Investigators questioned Vice President Dick Cheney recently in the probe of who in the Bush administration leaked the name of a covert CIA operative last year, a source familiar with the investigation said Saturday.
The interview of the vice president follows an acknowledgment by President Bush that he has consulted with a private attorney regarding the probe, indicating that Bush, also, expects to be questioned.
A federal grand jury in recent months has questioned numerous White House and administration officials to learn who revealed the name of CIA operative Valerie Plame, wife of former Ambassador Joseph Wilson, to the news media.
Disclosure of an undercover officer’s identity can be a federal crime.
Cheney’s office said earlier this week that if the vice president were to seek counsel on any issue, he would turn to Terrence O’Donnell, a senior partner in the Washington law firm of Williams & Connelly. Cheney has consulted with O’Donnell for years.
“Given the fact that there is an ongoing investigation, it is appropriate to refer requests for comment to the Office of Special Counsel,” said Cheney spokesman Kevin Kellems.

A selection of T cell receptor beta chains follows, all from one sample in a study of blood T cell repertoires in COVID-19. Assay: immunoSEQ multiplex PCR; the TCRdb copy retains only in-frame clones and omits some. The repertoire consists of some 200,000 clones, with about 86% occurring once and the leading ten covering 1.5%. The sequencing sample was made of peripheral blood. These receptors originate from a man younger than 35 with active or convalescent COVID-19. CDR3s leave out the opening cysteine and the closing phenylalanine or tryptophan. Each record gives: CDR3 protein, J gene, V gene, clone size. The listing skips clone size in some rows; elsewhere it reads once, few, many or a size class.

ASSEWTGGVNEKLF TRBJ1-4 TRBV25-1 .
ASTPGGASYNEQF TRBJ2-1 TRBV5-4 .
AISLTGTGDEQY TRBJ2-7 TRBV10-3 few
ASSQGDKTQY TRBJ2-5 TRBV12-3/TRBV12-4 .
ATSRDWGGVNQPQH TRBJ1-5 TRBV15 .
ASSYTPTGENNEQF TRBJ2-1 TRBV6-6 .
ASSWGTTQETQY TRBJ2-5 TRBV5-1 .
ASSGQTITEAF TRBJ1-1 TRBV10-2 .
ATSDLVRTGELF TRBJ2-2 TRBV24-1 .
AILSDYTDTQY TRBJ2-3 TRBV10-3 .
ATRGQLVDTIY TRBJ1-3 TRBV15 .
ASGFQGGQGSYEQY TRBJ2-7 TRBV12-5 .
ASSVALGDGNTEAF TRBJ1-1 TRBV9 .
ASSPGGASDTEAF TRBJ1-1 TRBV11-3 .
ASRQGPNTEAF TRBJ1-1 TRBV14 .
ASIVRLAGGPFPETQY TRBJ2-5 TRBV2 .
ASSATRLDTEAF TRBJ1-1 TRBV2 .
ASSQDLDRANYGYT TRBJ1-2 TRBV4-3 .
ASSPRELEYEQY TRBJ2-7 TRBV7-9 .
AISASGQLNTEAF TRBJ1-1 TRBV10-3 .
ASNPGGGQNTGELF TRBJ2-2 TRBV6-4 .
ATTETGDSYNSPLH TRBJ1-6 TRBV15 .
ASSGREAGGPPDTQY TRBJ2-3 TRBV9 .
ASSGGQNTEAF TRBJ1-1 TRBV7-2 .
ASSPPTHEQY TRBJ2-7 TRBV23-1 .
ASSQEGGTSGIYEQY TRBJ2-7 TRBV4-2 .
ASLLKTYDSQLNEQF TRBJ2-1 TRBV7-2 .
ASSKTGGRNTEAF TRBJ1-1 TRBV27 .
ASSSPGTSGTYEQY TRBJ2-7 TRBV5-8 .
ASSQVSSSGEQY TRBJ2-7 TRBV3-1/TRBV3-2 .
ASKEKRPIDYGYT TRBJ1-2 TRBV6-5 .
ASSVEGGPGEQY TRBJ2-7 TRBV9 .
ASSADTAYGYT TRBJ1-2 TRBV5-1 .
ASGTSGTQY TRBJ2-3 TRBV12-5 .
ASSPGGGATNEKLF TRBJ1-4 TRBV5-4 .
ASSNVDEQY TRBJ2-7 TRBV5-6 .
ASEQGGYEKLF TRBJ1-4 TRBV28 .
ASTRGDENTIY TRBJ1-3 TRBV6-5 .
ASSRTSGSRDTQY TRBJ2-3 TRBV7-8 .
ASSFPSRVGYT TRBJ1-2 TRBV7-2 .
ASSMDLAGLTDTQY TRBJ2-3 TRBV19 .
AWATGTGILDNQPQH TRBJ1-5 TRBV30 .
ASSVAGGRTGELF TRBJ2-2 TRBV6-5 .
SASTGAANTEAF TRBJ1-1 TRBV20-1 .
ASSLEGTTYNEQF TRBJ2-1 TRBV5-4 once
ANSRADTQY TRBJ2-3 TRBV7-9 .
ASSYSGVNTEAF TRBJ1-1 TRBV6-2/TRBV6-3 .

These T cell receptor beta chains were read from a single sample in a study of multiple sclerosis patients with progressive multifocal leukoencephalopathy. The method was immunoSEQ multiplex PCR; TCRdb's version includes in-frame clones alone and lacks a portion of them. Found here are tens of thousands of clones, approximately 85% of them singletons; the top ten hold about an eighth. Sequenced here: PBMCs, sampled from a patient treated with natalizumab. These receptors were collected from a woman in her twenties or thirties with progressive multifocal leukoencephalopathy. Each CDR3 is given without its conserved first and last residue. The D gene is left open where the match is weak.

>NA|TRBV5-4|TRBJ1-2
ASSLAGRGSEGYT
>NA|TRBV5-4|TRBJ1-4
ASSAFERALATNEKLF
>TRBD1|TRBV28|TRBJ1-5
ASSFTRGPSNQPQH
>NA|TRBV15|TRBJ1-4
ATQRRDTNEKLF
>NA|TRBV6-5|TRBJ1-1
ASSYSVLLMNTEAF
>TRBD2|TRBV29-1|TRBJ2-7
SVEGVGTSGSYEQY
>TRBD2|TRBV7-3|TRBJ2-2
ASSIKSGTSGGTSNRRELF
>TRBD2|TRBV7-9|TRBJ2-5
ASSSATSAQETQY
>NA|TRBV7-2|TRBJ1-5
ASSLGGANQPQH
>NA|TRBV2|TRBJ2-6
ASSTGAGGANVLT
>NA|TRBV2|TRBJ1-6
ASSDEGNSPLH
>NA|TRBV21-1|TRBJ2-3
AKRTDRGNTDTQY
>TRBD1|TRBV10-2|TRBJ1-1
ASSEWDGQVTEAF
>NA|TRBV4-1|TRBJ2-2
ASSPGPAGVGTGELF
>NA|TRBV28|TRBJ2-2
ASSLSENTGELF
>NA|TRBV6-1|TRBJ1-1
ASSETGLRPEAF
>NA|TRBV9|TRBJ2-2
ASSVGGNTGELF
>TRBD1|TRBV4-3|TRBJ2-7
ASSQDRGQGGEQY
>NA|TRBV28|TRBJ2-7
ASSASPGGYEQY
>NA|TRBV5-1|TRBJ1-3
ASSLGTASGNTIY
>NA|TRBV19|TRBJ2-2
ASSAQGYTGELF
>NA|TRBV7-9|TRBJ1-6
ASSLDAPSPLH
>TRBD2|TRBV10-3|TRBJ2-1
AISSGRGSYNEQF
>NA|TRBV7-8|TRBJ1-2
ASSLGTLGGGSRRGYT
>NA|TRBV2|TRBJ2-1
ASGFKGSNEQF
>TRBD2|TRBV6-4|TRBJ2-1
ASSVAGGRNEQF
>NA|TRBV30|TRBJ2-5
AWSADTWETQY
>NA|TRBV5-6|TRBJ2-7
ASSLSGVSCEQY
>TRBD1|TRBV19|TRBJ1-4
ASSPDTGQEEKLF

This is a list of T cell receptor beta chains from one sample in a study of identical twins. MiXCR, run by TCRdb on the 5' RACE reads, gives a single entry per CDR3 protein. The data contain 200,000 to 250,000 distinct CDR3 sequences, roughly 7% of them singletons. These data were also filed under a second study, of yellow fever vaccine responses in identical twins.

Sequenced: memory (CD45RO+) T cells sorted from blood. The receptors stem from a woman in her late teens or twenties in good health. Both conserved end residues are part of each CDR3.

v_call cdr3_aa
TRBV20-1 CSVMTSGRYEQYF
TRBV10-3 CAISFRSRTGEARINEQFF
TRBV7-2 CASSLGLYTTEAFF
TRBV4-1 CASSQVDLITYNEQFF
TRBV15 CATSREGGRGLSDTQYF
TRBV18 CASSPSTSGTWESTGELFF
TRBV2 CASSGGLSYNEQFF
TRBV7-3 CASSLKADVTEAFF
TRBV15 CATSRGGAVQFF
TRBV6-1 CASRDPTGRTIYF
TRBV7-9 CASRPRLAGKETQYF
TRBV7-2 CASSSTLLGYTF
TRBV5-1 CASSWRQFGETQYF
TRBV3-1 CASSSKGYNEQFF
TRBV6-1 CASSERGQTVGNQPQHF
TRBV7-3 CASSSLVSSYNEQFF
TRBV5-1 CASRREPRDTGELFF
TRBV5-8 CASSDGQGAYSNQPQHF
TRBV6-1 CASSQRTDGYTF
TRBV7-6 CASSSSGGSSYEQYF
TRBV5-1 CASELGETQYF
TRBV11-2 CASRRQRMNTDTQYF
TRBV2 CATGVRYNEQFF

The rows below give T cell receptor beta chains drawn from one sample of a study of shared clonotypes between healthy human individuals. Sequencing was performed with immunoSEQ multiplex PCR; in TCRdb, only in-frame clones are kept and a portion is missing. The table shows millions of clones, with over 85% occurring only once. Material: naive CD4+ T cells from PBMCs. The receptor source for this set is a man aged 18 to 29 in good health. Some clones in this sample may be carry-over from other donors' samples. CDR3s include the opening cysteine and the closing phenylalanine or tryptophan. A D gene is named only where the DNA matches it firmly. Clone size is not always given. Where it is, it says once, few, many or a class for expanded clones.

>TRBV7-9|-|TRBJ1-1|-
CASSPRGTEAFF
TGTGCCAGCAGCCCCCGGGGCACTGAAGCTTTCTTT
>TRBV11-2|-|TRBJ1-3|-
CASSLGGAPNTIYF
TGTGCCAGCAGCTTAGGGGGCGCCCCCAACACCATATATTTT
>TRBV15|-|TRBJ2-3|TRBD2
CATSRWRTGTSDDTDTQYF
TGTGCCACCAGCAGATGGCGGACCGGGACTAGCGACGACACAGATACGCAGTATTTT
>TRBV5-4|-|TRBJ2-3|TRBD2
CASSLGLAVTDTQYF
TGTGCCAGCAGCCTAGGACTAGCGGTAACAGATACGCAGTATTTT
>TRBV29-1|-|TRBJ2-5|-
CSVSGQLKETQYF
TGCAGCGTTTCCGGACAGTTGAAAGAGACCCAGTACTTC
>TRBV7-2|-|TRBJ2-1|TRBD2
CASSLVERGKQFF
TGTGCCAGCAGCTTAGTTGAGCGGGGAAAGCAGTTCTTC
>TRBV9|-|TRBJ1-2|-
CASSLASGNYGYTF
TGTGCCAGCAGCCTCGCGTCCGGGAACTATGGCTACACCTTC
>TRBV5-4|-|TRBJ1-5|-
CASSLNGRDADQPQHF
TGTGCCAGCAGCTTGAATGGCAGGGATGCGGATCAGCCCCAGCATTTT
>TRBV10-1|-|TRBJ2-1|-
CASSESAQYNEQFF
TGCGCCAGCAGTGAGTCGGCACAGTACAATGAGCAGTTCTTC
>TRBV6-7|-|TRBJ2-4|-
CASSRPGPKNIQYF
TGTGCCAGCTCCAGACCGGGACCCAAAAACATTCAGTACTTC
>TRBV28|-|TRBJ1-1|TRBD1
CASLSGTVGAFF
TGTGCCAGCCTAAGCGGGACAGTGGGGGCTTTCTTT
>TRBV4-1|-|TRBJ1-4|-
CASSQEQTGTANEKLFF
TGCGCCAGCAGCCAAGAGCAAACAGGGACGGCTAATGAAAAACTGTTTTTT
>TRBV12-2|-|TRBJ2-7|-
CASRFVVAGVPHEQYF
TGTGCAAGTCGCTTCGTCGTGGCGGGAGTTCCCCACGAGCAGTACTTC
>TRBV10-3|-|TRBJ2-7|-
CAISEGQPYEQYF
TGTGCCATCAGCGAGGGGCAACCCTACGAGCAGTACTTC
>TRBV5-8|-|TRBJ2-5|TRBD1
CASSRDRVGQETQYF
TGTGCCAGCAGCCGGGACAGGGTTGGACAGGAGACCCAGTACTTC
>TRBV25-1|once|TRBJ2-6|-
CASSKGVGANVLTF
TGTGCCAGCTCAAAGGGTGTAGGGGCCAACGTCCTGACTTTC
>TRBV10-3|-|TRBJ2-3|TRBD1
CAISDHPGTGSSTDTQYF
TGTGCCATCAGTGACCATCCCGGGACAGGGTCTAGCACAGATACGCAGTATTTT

U.S. Attorney Patrick Fitzgerald of Chicago, whose office declined to comment, was chosen to run the investigation in late December after Attorney General John Ashcroft disqualified himself from the politically sensitive case to avoid an appearance of conflict of interest.
Cheney was not under oath when he was questioned, according to the source, who spoke on condition of anonymity because the investigation involves a criminal matter. The source did not know what Cheney said or what he was asked or whether he had an attorney present. But the central issue of the investigation is who disclosed Plame’s name.
Syndicated columnist Robert Novak revealed Plame’s work for the CIA a week after Wilson publicly criticized Bush’s claim that Iraq had tried to obtain uranium from the African nation of Niger.
Wilson had earlier been sent to Niger by the CIA to check out the allegation and concluded it was unfounded. Bush stated subsequently in his State of the Union address that Iraq had sought to buy uranium in Africa.
Wilson says revealing his wife’s name was an attempt to discredit him. In printing Plame’s name, Novak wrote that two administration officials said Wilson’s wife suggested sending him on the Niger trip.
Wilson has suggested in a book that the leaker was Lewis “Scooter” Libby, Cheney’s chief of staff.
The White House denies the claim and accuses Wilson of seeking to bolster the campaign of Democrat John Kerry, for whom he has acted as a foreign policy adviser.
The interview of Cheney was first reported by The New York Times on Saturday.
A number of news organizations have received federal subpoenas to face questioning about the alleged leak.
Justice Department guidelines for criminal prosecutions state that all avenues should be explored before reporters are subpoenaed or approached in an investigation. So the issuing of subpoenas for reporters may indicate the investigation is nearing an end.